Next, in any organizational review, would be the need to design and implement a process to generate commitment to re-examine organizational structures and processes and explore the major alternatives (including possibly re-constituting key groups). Any redesign, must, of course, ensure continuity of strategy formulation and implementation through the organization.
Finally, it will be necessary to examine, consider, and implement methods for the development of special managerial skills and competencies as well as new metrics that may give better indications of the organization’s functioning and response to external forces or internal pressures.
It may also be necessary to design a process to get the organization to recommit to a clarified sense of purpose, values, and “rules of membership”: — the principles and practices that people must follow to remain members in good standing of the organization.
Of course, to make any of this work, there is a need for key players to be willing to let other people decide some things even when they’re not there — a situation which does not exist in many companies and firms!
We do not mean this to be a throwaway line. To effect real change, organizations must not try to establish “theoretically correct” structures and processes but must have honest discussions among powerful players about the types and nature of the firm’s group processes that would, in fact, be honored.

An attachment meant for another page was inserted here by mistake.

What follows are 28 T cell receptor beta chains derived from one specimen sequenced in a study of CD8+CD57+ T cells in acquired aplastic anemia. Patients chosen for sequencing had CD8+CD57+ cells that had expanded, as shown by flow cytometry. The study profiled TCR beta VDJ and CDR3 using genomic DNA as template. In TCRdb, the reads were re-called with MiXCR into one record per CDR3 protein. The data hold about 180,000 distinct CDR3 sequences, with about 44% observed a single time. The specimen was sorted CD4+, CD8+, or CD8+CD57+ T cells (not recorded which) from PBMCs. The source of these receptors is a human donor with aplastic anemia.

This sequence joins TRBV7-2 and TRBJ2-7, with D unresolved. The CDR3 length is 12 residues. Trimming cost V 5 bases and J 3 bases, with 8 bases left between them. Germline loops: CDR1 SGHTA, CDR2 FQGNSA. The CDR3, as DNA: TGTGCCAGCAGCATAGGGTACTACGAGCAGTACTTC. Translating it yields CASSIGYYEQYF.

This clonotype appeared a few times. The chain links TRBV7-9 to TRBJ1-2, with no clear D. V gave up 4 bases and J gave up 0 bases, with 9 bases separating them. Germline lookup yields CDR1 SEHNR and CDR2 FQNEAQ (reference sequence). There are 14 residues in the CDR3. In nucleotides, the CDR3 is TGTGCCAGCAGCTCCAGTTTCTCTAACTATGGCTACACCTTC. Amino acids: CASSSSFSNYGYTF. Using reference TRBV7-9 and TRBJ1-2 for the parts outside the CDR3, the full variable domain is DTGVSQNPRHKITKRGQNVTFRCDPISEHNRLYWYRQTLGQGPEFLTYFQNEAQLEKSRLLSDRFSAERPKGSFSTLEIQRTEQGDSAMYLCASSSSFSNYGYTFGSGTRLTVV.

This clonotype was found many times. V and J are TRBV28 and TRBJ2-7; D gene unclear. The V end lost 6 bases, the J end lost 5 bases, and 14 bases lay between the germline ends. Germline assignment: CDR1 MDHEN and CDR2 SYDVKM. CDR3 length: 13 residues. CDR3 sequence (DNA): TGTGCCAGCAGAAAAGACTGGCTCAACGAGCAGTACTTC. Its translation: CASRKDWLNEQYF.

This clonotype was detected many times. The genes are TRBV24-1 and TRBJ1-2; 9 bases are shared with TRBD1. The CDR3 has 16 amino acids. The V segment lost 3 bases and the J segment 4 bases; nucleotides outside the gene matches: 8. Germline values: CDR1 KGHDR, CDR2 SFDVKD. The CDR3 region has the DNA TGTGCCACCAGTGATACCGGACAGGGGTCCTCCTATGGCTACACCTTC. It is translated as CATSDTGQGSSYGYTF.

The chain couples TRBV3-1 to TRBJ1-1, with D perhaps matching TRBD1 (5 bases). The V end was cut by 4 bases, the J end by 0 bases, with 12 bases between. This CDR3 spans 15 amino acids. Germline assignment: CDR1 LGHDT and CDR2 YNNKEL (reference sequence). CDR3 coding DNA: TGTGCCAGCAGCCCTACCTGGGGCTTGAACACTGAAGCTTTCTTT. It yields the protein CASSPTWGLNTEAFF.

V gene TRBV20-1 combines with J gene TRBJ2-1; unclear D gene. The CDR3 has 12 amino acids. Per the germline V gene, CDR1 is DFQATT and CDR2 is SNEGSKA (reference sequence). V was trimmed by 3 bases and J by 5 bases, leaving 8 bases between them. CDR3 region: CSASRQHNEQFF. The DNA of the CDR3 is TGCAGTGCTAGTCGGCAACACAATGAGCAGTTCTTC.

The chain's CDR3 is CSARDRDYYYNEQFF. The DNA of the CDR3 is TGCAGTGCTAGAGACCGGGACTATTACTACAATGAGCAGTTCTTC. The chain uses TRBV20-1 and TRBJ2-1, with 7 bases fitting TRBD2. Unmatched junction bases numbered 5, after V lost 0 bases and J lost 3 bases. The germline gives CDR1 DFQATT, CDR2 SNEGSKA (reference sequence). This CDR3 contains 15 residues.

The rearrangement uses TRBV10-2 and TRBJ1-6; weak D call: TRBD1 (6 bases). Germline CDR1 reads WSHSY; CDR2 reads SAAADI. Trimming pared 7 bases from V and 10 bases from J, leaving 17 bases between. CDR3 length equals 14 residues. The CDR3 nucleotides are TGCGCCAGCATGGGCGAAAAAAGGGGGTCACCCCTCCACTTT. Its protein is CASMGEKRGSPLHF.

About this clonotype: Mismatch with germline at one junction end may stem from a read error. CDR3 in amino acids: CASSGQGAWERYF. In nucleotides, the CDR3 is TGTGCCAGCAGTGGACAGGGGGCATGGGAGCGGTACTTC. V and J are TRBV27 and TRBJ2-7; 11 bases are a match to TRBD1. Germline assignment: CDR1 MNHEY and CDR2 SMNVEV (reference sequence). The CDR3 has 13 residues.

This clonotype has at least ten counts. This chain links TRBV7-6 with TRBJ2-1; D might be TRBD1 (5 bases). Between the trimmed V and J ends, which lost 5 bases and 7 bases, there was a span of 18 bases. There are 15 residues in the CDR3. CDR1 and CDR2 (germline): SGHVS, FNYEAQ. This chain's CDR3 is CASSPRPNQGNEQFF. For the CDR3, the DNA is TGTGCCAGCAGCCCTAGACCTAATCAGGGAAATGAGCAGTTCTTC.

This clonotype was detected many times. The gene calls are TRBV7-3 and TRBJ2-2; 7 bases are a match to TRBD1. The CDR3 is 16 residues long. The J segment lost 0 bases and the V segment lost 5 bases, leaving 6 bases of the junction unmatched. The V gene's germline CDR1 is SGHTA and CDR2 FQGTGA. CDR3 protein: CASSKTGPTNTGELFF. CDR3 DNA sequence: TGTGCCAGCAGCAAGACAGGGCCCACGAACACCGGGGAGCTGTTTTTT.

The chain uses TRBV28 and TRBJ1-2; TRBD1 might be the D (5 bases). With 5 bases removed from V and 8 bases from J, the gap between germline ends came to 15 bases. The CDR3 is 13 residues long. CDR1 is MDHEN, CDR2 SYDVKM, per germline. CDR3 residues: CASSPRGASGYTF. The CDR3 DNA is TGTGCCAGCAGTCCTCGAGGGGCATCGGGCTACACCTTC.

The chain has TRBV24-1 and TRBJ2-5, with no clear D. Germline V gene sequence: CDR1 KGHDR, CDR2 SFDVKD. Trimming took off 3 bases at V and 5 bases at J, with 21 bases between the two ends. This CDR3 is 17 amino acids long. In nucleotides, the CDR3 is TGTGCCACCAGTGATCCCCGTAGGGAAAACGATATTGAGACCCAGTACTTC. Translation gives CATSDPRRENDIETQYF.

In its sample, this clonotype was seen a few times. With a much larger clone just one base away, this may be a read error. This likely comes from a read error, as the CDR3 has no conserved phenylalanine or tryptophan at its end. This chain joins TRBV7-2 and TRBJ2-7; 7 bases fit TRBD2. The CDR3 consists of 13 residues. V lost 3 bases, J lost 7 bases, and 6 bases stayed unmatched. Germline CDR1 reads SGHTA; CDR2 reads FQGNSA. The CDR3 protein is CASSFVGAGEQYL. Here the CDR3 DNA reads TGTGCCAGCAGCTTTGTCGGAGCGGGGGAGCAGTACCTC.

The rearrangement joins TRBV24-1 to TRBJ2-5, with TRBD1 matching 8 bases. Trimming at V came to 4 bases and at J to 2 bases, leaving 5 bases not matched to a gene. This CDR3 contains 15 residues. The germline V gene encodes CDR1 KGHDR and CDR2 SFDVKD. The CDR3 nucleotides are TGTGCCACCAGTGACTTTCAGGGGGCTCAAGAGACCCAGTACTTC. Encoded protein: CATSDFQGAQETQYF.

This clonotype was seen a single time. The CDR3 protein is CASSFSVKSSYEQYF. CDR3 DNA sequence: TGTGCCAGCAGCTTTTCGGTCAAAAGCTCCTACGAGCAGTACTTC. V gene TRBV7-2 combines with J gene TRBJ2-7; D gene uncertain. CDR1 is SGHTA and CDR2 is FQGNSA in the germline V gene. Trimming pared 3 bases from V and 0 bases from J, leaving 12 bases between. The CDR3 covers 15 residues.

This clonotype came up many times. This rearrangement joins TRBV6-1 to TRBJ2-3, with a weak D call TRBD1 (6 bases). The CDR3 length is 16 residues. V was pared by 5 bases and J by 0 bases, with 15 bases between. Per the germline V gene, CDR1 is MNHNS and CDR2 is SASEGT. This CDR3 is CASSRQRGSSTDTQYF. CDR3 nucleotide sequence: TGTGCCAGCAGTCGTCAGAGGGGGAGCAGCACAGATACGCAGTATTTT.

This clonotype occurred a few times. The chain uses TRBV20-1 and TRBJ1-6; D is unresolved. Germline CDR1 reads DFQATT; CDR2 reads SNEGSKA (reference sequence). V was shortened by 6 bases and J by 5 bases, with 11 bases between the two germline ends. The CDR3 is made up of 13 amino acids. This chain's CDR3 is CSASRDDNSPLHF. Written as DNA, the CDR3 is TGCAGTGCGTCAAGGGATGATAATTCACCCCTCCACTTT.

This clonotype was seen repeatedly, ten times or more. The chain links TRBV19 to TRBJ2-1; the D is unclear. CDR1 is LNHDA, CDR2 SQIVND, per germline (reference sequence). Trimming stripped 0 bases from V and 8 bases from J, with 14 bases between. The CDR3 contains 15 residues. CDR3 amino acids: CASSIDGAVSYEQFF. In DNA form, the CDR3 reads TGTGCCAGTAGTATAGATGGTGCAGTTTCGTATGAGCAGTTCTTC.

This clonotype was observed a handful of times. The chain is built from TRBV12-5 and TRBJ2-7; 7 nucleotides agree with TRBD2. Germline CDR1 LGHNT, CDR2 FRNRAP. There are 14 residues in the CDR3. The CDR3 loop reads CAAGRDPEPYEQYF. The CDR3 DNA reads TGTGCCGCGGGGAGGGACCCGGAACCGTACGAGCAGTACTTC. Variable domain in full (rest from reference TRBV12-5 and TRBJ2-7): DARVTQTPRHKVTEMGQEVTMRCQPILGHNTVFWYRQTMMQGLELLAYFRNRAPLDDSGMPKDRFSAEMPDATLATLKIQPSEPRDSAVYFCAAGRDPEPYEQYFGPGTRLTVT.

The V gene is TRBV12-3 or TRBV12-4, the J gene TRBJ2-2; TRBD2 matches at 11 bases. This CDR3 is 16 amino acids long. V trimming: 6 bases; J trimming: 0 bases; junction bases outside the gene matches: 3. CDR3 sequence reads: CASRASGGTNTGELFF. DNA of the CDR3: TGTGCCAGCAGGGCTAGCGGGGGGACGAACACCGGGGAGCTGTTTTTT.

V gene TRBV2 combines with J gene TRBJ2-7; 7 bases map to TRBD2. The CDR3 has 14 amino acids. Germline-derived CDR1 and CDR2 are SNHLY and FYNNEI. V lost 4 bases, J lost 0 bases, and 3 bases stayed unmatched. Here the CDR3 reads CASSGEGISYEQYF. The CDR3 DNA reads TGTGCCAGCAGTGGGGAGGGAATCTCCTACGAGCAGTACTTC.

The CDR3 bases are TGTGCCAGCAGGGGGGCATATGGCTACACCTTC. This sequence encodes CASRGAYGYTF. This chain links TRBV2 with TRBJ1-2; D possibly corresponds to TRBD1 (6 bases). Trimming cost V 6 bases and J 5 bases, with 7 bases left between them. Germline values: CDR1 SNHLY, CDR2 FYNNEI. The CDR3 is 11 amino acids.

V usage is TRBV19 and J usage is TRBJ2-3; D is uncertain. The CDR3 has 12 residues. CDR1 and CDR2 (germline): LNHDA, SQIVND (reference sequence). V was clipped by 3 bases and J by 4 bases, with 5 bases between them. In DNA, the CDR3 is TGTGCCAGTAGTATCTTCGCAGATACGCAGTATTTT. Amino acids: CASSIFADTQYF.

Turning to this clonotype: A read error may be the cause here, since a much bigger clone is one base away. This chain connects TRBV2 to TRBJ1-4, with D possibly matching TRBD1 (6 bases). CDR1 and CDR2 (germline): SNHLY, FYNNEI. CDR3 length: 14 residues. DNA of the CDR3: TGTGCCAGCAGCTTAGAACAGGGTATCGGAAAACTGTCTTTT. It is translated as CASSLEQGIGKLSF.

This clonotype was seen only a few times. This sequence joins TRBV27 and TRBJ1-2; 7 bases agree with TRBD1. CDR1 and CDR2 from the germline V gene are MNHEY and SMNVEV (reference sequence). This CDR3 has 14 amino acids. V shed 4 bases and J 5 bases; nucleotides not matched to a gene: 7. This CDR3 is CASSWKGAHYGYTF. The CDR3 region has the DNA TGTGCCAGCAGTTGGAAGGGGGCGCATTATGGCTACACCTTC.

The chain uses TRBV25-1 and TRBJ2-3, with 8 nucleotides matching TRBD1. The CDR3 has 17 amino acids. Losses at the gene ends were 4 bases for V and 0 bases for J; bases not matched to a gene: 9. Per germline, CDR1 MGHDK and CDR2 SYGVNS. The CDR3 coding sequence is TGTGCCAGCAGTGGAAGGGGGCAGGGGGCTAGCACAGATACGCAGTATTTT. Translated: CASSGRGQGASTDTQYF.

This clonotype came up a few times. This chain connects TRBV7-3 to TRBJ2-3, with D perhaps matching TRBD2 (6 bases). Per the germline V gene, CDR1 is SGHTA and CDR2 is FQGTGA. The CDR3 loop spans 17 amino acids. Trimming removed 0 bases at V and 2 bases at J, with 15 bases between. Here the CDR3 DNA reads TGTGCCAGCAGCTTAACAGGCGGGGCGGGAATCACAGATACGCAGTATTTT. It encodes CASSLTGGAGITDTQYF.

We have seen too many firms go through the motions of putting in place what appear to be sensible organizations, when everyone knows that certain key players will not adhere to the policies that have been adopted.
We’re not idealists here — we recognize the realities of the need to accommodate personalities and special situations. But we also do not believe that progress is made by pretending or obtaining “false consent.” That is why organizational solutions must be custom-designed for each firm and need to be the result of a comprehensive review, not, as is so frequently the case, the net result of an accumulation of a series of incremental changes driven by short-run pressures.